The blue light emitting from the screen or smart phone compromises on your beauty sleep by disrupting the levels of melatonin (aka sleep hormone), making it difficult for you to fall asleep.
Applying antioxidant skincare daily is like taking 5 steps forward in the battle against blue light which sets your skin back by 4 steps.
HOW TO PROTECT YOUR SKIN FROM BLUE LIGHT
Sunscreen can block out harmful ultraviolet rays but not all sunscreens can protect you from blue light damage. To protect skin from the ravages of blue light, it is important to fortify sunscreen with the use of antioxidants to help minimise damage, as well as possibly repair skin.
“Antioxidants, which counters free-radical damage when applied everyday on the skin throughout the day and especially before one sleeps at night, helps skin to repair the daily damage,” said Dr Teo. “Applying antioxidant skincare daily is like taking five steps forward in the battle against blue light which sets your skin back by four steps.”
Scroll down for a list of topical help you want to draft into your fight against blue light damage, which you can order online.
SUPERGOOP! GLOWSCREEN SPF 40, S$55 (50 ML)
This sunscreen contains SPF 40 that not only works against UV rays but also blue light. But that’s not all that it does – it also functions as a makeup-gripping primer. Because it has a pearlescent finish, you can absolutely wear it on its own for an instant glow.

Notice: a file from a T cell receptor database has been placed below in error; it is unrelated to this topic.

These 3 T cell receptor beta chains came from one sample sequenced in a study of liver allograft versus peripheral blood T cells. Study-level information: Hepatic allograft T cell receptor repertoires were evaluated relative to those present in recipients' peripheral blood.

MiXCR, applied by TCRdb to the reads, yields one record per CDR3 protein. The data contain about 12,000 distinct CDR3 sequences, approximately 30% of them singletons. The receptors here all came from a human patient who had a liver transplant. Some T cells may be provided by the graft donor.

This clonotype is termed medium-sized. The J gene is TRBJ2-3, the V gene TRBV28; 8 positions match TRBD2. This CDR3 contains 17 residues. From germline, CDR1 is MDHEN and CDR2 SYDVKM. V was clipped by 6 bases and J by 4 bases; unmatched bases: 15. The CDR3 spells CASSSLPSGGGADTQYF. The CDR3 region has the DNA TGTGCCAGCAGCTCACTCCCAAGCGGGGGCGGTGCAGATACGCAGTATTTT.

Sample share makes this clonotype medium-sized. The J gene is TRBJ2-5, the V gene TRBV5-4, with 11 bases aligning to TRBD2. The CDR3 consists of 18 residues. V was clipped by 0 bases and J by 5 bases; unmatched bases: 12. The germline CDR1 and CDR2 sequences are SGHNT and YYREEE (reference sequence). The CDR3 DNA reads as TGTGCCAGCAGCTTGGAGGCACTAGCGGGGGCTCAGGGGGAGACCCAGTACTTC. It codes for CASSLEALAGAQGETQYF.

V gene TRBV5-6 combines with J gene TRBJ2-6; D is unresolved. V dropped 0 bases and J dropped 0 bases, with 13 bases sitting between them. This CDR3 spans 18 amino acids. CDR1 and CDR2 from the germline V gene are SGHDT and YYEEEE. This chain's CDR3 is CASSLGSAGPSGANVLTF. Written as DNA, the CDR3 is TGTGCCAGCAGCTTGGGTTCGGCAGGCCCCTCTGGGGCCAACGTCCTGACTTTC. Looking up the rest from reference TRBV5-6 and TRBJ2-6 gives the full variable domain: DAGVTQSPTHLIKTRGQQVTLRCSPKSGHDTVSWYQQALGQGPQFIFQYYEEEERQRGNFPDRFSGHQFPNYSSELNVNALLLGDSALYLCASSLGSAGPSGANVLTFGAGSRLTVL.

DRTWL DERMACEUTICALS ELIXIR-V TOTAL RECOVERY SERUM SAMPLE, S$16.50
This seven-day sample contains a potent formula that combines ingredients such as the Japanese knotweed plant (rich in trans-resveratrol), centella asiatica (lightens skin pigmentation) and portulaca oleracea (rich in antioxidants to fight ageing).
CHANTECAILLE BLUE LIGHT PROTECTION HYALURONIC SERUM, S$250 (30 ML)
This hydrating hyaluronic serum works as a blue light pollution primer. Use this as a first-care step in your beauty regime to keep skin protected at all times.
BYBI BLUEBERRY BOOSTER, S$23 (15 ML)
It’s scientifically proven to shield against blue light, this powerful skin protectant contains cold-pressed blueberry seed oil that strengthens skin against all kinds of ravages. Available at Sephora.
ESTEE LAUDER ADVANCED NIGHT REPAIR SYNCHRONIZED RECOVERY COMPLEX II, S$81 (20 ML)
Developed to maximise the power of the skin’s natural night-time repair, the formula supports skin’s renewal process and repairs the visible harm caused by blue light damage, harmful UV rays, pollution and even insufficient rest.
IDS SKINCARE DERMASHIELD SERUM, S$105.90 (30 ML)
Pair this “screen protector” in a bottle with a sunscreen to ensure maximum protection against harmful blue light, infrared light and UV rays.
SIGI SKIN DREAM CAPSULE, S$82 (50 ML)
This antioxidant-rich overnight mask taps the hydrating benefits of bakuchiol to boost collagen production, purslane to strengthen cell repair and squalene to retain moisture in skin.